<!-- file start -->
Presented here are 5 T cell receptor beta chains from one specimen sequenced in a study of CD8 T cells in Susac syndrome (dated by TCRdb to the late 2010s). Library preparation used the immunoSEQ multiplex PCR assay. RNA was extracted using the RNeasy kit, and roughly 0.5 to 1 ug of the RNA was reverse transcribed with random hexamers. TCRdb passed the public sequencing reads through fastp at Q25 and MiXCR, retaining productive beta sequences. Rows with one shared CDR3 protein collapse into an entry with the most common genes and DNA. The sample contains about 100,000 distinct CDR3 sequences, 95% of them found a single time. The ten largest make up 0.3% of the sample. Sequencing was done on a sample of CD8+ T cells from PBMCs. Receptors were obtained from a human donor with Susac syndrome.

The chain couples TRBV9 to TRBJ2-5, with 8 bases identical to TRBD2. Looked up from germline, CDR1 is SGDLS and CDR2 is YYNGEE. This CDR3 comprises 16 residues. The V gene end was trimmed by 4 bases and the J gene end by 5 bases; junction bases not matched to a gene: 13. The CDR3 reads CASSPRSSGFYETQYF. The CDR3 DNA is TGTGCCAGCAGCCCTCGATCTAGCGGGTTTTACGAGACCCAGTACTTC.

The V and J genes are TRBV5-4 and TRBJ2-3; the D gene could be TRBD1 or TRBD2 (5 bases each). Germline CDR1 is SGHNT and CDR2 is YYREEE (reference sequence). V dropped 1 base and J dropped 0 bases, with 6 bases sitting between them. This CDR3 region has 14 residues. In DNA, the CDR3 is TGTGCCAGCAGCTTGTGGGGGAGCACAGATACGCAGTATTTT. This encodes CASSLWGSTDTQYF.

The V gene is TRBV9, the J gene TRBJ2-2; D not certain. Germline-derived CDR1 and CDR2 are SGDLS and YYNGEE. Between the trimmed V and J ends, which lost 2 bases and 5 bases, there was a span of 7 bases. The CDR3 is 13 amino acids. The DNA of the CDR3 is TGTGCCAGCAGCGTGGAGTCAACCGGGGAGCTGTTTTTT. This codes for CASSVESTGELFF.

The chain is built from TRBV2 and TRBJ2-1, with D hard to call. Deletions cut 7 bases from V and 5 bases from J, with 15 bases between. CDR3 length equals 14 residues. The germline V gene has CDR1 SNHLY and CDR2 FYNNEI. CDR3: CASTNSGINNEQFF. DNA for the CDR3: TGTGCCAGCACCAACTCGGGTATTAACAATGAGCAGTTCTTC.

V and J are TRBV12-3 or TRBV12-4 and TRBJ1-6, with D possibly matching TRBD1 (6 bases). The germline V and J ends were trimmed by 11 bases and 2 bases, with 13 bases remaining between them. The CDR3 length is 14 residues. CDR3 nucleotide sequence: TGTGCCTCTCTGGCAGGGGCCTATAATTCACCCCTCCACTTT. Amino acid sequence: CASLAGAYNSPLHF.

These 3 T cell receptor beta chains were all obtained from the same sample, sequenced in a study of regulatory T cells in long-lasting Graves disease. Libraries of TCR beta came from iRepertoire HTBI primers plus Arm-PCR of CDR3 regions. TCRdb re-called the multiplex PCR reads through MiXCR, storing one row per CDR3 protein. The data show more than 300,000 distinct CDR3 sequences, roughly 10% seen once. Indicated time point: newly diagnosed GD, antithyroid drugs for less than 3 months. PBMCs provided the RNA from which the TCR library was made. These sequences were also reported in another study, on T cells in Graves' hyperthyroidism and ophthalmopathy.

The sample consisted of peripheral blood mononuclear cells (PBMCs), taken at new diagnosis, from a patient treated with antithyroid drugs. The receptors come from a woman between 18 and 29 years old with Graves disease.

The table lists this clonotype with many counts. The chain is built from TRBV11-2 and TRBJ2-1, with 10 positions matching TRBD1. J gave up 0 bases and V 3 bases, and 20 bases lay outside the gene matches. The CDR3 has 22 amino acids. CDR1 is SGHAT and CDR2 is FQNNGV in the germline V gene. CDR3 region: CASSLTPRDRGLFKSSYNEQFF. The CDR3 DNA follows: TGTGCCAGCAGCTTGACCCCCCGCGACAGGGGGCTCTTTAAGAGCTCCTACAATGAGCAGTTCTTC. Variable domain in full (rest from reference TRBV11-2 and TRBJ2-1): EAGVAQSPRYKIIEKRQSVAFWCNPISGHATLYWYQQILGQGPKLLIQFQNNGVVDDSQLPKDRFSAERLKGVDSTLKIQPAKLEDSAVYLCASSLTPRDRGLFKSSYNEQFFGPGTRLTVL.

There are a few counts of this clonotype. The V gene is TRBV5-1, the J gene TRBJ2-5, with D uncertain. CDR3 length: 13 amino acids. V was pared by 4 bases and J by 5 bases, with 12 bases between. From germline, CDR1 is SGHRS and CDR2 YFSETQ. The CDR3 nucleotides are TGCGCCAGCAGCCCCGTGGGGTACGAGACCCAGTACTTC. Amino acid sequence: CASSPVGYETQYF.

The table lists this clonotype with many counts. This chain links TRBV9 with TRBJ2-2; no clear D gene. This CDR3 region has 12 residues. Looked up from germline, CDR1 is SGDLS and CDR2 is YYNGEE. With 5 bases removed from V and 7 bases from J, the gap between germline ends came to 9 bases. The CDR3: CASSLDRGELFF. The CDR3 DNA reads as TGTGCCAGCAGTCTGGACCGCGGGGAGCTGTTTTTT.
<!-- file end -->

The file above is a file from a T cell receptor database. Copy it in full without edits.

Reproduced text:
Presented here are 5 T cell receptor beta chains from one specimen sequenced in a study of CD8 T cells in Susac syndrome (dated by TCRdb to the late 2010s). Library preparation used the immunoSEQ multiplex PCR assay. RNA was extracted using the RNeasy kit, and roughly 0.5 to 1 ug of the RNA was reverse transcribed with random hexamers. TCRdb passed the public sequencing reads through fastp at Q25 and MiXCR, retaining productive beta sequences. Rows with one shared CDR3 protein collapse into an entry with the most common genes and DNA. The sample contains about 100,000 distinct CDR3 sequences, 95% of them found a single time. The ten largest make up 0.3% of the sample. Sequencing was done on a sample of CD8+ T cells from PBMCs. Receptors were obtained from a human donor with Susac syndrome.

The chain couples TRBV9 to TRBJ2-5, with 8 bases identical to TRBD2. Looked up from germline, CDR1 is SGDLS and CDR2 is YYNGEE. This CDR3 comprises 16 residues. The V gene end was trimmed by 4 bases and the J gene end by 5 bases; junction bases not matched to a gene: 13. The CDR3 reads CASSPRSSGFYETQYF. The CDR3 DNA is TGTGCCAGCAGCCCTCGATCTAGCGGGTTTTACGAGACCCAGTACTTC.

The V and J genes are TRBV5-4 and TRBJ2-3; the D gene could be TRBD1 or TRBD2 (5 bases each). Germline CDR1 is SGHNT and CDR2 is YYREEE (reference sequence). V dropped 1 base and J dropped 0 bases, with 6 bases sitting between them. This CDR3 region has 14 residues. In DNA, the CDR3 is TGTGCCAGCAGCTTGTGGGGGAGCACAGATACGCAGTATTTT. This encodes CASSLWGSTDTQYF.

The V gene is TRBV9, the J gene TRBJ2-2; D not certain. Germline-derived CDR1 and CDR2 are SGDLS and YYNGEE. Between the trimmed V and J ends, which lost 2 bases and 5 bases, there was a span of 7 bases. The CDR3 is 13 amino acids. The DNA of the CDR3 is TGTGCCAGCAGCGTGGAGTCAACCGGGGAGCTGTTTTTT. This codes for CASSVESTGELFF.

The chain is built from TRBV2 and TRBJ2-1, with D hard to call. Deletions cut 7 bases from V and 5 bases from J, with 15 bases between. CDR3 length equals 14 residues. The germline V gene has CDR1 SNHLY and CDR2 FYNNEI. CDR3: CASTNSGINNEQFF. DNA for the CDR3: TGTGCCAGCACCAACTCGGGTATTAACAATGAGCAGTTCTTC.

V and J are TRBV12-3 or TRBV12-4 and TRBJ1-6, with D possibly matching TRBD1 (6 bases). The germline V and J ends were trimmed by 11 bases and 2 bases, with 13 bases remaining between them. The CDR3 length is 14 residues. CDR3 nucleotide sequence: TGTGCCTCTCTGGCAGGGGCCTATAATTCACCCCTCCACTTT. Amino acid sequence: CASLAGAYNSPLHF.

These 3 T cell receptor beta chains were all obtained from the same sample, sequenced in a study of regulatory T cells in long-lasting Graves disease. Libraries of TCR beta came from iRepertoire HTBI primers plus Arm-PCR of CDR3 regions. TCRdb re-called the multiplex PCR reads through MiXCR, storing one row per CDR3 protein. The data show more than 300,000 distinct CDR3 sequences, roughly 10% seen once. Indicated time point: newly diagnosed GD, antithyroid drugs for less than 3 months. PBMCs provided the RNA from which the TCR library was made. These sequences were also reported in another study, on T cells in Graves' hyperthyroidism and ophthalmopathy.

The sample consisted of peripheral blood mononuclear cells (PBMCs), taken at new diagnosis, from a patient treated with antithyroid drugs. The receptors come from a woman between 18 and 29 years old with Graves disease.

The table lists this clonotype with many counts. The chain is built from TRBV11-2 and TRBJ2-1, with 10 positions matching TRBD1. J gave up 0 bases and V 3 bases, and 20 bases lay outside the gene matches. The CDR3 has 22 amino acids. CDR1 is SGHAT and CDR2 is FQNNGV in the germline V gene. CDR3 region: CASSLTPRDRGLFKSSYNEQFF. The CDR3 DNA follows: TGTGCCAGCAGCTTGACCCCCCGCGACAGGGGGCTCTTTAAGAGCTCCTACAATGAGCAGTTCTTC. Variable domain in full (rest from reference TRBV11-2 and TRBJ2-1): EAGVAQSPRYKIIEKRQSVAFWCNPISGHATLYWYQQILGQGPKLLIQFQNNGVVDDSQLPKDRFSAERLKGVDSTLKIQPAKLEDSAVYLCASSLTPRDRGLFKSSYNEQFFGPGTRLTVL.

There are a few counts of this clonotype. The V gene is TRBV5-1, the J gene TRBJ2-5, with D uncertain. CDR3 length: 13 amino acids. V was pared by 4 bases and J by 5 bases, with 12 bases between. From germline, CDR1 is SGHRS and CDR2 YFSETQ. The CDR3 nucleotides are TGCGCCAGCAGCCCCGTGGGGTACGAGACCCAGTACTTC. Amino acid sequence: CASSPVGYETQYF.

The table lists this clonotype with many counts. This chain links TRBV9 with TRBJ2-2; no clear D gene. This CDR3 region has 12 residues. Looked up from germline, CDR1 is SGDLS and CDR2 is YYNGEE. With 5 bases removed from V and 7 bases from J, the gap between germline ends came to 9 bases. The CDR3: CASSLDRGELFF. The CDR3 DNA reads as TGTGCCAGCAGTCTGGACCGCGGGGAGCTGTTTTTT.